• Blurting out in anger – instead of expressing concerns thoughtfully, non-blamefully
      • Solution: Pause, Respect, deliver an XYZ Message (I-Message) “If you play video games for 4 hours per day (x), then I’m afraid that you aren’t going to have enough time to get out into nature and get some fresh air (y) and my feeling is that I’m very frustrated and worried about that (z).
  • Tips:
    • Listen to Understand (as Stephen Covey would often say), instead of listening to speak. If you listen in that way, you’ll be a more approachable parent – a person your child feels safe and comfortable to go to for their problems, concerns, decisions – whatever.
    • Value your child for who they are instead of who you wish they were. This is unconditional love in action.
    • Don’t blurt out in Anger – Calm down and express your concerns and feelings thoughtfully without being blameful and accusatory. (If you blurt, you could hurt!)
  • Don’t use inflammatory words- nobody wants to get stung! (Hey, you idiot!) Kids will shut down. Need to express ourselves with an “I” statement not a “you” statement.
  • Quiet your mind. What stops the knee-jerk reaction? But when has blurting out in anger helped me in the past? Probably remember quickly—never. It the pause button for a second. If you blurt, then have to put the fire out. Use the pause button first—and speak more calmly. BUT what if you feel so strongly—1000 degrees about something and don’t want to water it down? If I calm down, then not being authentic. BUT if come with a flame thrower, don’t be afraid if they put up a wall because nobody wants to get burned.
  • If you want to be heard, speak thoughtfully.
  • If you use a flame thrower, they’re going to put up something flame retardant.
  • Empathy is like a muscle. Work on it a step at a time.
  • Apology. Some people feel that you are losing your position as an authority figure if apologize.
  • Don’t erase your apology with a but that says, the reason I blew up like that was YOU!
  • Listen instead of defending yourself.
  • None of us are perfect- even if we are an expert in the field- you are still a human being.
  • The apology shows that you are human but also acknowledges that they are too. ~ Dr. Robyn
  • Instead of “great job.” Applaud, admire, appreciate: Waters the relationship garden with your child. Make sure to say “why.” “I want to applaud you for the school assignment you did. You worked so hard.” The why brings it home- helps them to know you noticed.
  • Water your relationship garden with each kid. And the relationship garden is different for each kid! The water for one is not the same as the water for another. Each child is their own garden. They are not all the same. Each one blooms in the same way. Keeps precious lens on the children- helps you to see what’s right, not just what’s wrong.
  • Character connecting (connecting the praise to the person’s character)- Dr. Robyn’s Powerful Words program. Connect the praise to who that person is. See their strength.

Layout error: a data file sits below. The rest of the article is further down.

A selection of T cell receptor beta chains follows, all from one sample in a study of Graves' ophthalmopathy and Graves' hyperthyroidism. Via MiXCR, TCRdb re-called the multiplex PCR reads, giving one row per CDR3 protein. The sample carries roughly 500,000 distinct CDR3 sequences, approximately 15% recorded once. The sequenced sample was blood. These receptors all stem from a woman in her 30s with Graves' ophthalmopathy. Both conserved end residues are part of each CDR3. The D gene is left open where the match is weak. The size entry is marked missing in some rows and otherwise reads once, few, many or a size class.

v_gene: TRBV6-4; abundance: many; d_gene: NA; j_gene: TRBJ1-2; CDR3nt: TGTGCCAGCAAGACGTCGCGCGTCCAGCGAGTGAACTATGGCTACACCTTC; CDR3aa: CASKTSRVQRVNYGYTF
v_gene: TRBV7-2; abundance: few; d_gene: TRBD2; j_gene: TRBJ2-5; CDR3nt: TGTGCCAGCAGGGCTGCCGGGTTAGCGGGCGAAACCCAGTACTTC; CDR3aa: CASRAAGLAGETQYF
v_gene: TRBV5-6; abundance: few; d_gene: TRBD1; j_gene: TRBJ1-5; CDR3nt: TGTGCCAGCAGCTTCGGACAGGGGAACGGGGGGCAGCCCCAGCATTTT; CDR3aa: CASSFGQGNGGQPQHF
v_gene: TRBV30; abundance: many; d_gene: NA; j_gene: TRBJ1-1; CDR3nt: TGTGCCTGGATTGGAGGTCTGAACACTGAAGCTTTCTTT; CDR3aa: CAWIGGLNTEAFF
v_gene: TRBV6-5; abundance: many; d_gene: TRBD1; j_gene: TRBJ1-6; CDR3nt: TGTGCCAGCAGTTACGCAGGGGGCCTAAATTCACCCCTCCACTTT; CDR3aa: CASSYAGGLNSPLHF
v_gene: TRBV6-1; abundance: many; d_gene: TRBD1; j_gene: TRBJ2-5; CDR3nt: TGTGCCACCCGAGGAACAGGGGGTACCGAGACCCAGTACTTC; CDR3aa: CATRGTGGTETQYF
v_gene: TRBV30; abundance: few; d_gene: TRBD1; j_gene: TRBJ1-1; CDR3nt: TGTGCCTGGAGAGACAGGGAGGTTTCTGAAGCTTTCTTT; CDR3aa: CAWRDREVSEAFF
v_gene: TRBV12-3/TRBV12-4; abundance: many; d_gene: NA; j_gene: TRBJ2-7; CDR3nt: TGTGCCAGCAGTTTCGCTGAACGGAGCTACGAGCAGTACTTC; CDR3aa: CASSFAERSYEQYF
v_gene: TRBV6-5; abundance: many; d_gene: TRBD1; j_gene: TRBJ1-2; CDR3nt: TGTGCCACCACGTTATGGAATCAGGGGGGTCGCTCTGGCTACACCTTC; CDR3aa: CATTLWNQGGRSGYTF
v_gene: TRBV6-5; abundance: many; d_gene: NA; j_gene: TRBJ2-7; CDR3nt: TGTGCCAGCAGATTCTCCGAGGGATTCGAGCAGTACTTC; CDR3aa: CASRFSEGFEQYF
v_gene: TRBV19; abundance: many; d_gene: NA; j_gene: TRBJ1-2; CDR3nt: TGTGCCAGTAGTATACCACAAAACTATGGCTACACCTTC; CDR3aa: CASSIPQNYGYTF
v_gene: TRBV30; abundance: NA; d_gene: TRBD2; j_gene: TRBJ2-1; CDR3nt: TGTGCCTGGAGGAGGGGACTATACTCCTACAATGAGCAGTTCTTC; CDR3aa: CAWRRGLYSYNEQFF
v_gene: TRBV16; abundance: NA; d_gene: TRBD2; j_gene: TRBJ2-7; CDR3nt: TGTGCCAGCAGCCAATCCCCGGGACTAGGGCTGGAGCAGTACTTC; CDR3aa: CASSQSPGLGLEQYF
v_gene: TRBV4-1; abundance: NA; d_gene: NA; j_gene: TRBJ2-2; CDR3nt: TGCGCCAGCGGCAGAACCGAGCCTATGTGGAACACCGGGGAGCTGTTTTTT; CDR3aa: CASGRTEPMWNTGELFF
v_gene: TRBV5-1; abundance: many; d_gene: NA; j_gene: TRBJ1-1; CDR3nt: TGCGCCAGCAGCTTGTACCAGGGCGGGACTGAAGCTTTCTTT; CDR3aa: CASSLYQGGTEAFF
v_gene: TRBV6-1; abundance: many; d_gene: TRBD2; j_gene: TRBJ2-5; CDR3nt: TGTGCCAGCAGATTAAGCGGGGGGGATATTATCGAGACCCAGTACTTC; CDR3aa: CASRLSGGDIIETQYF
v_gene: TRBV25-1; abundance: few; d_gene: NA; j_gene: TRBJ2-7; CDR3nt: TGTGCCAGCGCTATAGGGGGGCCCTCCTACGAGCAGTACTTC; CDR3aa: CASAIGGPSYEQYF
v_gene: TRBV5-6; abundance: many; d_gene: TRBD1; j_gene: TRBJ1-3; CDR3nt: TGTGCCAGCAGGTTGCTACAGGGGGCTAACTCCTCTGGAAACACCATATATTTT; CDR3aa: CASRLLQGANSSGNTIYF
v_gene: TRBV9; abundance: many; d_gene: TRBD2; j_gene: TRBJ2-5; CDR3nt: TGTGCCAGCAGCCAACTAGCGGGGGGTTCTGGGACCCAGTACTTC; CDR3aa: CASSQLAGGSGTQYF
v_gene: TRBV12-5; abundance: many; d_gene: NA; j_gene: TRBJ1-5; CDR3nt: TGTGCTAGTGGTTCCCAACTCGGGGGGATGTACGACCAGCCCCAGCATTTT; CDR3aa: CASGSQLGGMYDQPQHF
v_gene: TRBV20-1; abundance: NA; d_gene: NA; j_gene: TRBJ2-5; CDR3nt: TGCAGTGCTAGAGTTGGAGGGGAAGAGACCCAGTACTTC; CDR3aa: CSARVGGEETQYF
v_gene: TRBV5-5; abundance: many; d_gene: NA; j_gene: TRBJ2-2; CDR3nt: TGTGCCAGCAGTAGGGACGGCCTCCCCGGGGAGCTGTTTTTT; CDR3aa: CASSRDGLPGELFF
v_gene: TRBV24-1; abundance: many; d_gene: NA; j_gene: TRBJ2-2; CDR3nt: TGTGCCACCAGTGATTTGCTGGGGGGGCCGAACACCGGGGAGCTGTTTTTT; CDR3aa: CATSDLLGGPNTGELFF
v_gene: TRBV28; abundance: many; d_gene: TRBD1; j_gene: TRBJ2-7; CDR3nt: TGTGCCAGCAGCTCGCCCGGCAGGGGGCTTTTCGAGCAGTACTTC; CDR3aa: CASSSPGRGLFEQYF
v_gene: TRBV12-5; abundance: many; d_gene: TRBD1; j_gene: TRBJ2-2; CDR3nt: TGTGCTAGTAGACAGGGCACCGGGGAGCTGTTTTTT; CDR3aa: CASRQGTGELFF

• Listen to understand. Listen to make sure you get it right. Listen all the way through.
  • Value your child for who they are instead of who you wish they were.

Notable Quotables:

  • “One of the biggest problems in parent-child communication is that if a child is talking about a problem or issue they have, being a well-intended parent, we want to, as quickly as we can, help them to overcome it, remove the pain and anxiety. So often we are listening to fix, advise or teach rather than simply listening to understand.”
  • “Often the child just wants to be heard. If they can just unpack their mind and heart, a lot of times they’ll come to their own conclusions of what they need to do.”
  • “Speak in a way that expresses yourself honestly and authentically but doesn’t impale the other person.”
  • “Greater than 50% of communication is nonverbal…you may listen more through your eyes than through your ears!”
  • “Be the approachable parent where it’s safe to come and talk to you because a child knows he is going to be heard.”
  • “When we blurt out in anger or use inflammatory words, our kids shut down and put up a wall because nobody wants to get stung.”
  • “You might think; ‘I feel 1000 degrees about this topic as a parent- I don’t want to water it down to 200 degrees because I won’t be expressing myself as I feel.” Okay; but if you come with a flame thrower, don’t be surprised if your children put up a wall because nobody wants to get burned.”
  • “Empathy means I’m putting myself in my child’s shoes not only when it’s a hot issue, but anytime when it’s a meaningful topic.”
  • “Don’t erase an apology with a ‘but.’”
  • “I was in the wrong. I shouldn’t have talked to you like that…and if you are open to it, I’d like to have that conversation again. I want to understand what’s going on your side and listen to how you feel.”
  • “An apology can be a great door-opener and a great healer.”
  • The apology shows that you are human but also acknowledges that they are too. ~ Dr. Robyn
  • “Keep that precious lens on the parent. ‘I’m not always looking for what you might do wrong but I’m always on the lookout for what you are doing right. And I want to see that and validate that.’”
  • “Listen to understand. Listen to make sure you get it right. Listen all the way through.”